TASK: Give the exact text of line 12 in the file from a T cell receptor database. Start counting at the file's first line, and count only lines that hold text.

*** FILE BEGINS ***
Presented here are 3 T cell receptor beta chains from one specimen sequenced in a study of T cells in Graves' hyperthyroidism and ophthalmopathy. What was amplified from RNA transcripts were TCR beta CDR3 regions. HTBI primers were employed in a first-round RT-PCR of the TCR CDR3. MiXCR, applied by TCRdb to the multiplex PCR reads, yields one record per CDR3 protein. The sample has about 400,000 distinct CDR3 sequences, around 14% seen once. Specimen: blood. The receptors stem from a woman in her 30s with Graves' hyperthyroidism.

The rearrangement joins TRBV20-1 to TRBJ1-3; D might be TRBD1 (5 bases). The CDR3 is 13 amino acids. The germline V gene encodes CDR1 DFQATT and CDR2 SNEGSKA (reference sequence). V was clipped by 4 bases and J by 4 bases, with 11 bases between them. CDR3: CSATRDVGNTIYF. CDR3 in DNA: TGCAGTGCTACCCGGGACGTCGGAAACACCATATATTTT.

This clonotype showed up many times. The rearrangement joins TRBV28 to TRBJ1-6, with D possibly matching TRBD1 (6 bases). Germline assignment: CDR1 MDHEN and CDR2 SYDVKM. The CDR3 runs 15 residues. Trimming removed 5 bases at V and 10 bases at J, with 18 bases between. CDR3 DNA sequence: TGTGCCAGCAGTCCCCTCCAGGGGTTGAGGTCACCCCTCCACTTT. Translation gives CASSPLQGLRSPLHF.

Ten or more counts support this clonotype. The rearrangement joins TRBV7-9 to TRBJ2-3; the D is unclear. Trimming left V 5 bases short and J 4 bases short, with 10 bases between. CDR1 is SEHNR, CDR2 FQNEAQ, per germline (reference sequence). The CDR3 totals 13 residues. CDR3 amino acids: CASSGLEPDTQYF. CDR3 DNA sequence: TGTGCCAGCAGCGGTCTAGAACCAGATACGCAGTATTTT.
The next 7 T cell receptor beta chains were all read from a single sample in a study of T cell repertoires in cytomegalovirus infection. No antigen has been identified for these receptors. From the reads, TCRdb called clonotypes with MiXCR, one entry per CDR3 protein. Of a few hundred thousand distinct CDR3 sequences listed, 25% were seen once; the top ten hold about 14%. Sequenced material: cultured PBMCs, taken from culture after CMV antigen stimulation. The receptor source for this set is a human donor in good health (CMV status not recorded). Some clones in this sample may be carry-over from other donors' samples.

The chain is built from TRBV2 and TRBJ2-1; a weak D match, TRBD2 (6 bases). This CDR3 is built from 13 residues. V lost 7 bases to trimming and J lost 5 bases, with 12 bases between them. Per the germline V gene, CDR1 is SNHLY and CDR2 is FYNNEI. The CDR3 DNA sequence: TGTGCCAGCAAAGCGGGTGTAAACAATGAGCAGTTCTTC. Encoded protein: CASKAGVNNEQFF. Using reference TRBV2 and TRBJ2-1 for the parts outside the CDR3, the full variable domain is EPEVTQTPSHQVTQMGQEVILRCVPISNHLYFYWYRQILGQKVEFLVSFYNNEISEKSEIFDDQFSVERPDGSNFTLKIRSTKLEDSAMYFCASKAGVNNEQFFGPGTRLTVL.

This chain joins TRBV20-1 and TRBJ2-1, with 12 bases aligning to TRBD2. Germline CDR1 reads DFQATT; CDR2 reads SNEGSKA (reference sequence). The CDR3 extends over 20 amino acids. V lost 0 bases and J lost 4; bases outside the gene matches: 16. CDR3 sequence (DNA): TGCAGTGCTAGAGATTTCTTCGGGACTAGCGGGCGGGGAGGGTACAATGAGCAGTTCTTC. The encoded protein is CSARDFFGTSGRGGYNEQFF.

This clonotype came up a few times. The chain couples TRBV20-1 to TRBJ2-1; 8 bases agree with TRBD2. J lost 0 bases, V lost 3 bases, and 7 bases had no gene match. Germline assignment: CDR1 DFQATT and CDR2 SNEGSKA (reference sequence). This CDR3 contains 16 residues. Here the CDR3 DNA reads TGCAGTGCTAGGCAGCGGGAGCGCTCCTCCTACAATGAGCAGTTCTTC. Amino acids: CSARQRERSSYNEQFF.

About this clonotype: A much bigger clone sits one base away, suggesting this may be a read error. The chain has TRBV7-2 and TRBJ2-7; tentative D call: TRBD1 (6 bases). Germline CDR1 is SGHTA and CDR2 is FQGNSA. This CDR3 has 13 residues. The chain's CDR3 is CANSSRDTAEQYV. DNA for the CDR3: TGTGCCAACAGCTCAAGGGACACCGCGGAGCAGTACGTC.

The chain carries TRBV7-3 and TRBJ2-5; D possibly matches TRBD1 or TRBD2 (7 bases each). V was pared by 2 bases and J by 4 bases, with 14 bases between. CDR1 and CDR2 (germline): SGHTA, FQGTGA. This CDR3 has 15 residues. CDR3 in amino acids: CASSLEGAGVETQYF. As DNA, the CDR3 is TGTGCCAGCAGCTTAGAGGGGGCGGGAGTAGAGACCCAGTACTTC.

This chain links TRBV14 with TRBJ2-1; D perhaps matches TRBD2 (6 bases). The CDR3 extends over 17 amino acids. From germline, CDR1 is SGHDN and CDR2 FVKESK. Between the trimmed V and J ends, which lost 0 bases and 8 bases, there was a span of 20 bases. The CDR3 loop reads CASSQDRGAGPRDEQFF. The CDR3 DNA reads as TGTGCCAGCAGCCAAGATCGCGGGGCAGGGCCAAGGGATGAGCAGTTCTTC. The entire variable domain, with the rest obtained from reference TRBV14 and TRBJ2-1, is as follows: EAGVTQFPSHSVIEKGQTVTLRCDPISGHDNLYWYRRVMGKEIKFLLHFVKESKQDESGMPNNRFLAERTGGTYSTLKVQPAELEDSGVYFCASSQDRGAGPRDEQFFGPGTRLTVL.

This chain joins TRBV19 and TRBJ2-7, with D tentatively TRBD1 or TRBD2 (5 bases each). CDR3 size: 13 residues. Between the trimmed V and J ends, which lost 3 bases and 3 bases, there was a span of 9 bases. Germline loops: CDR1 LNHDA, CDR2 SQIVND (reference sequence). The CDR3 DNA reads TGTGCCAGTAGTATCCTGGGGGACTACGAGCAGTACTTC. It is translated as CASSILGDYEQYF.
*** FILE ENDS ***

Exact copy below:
This chain joins TRBV19 and TRBJ2-7, with D tentatively TRBD1 or TRBD2 (5 bases each). CDR3 size: 13 residues. Between the trimmed V and J ends, which lost 3 bases and 3 bases, there was a span of 9 bases. Germline loops: CDR1 LNHDA, CDR2 SQIVND (reference sequence). The CDR3 DNA reads TGTGCCAGTAGTATCCTGGGGGACTACGAGCAGTACTTC. It is translated as CASSILGDYEQYF.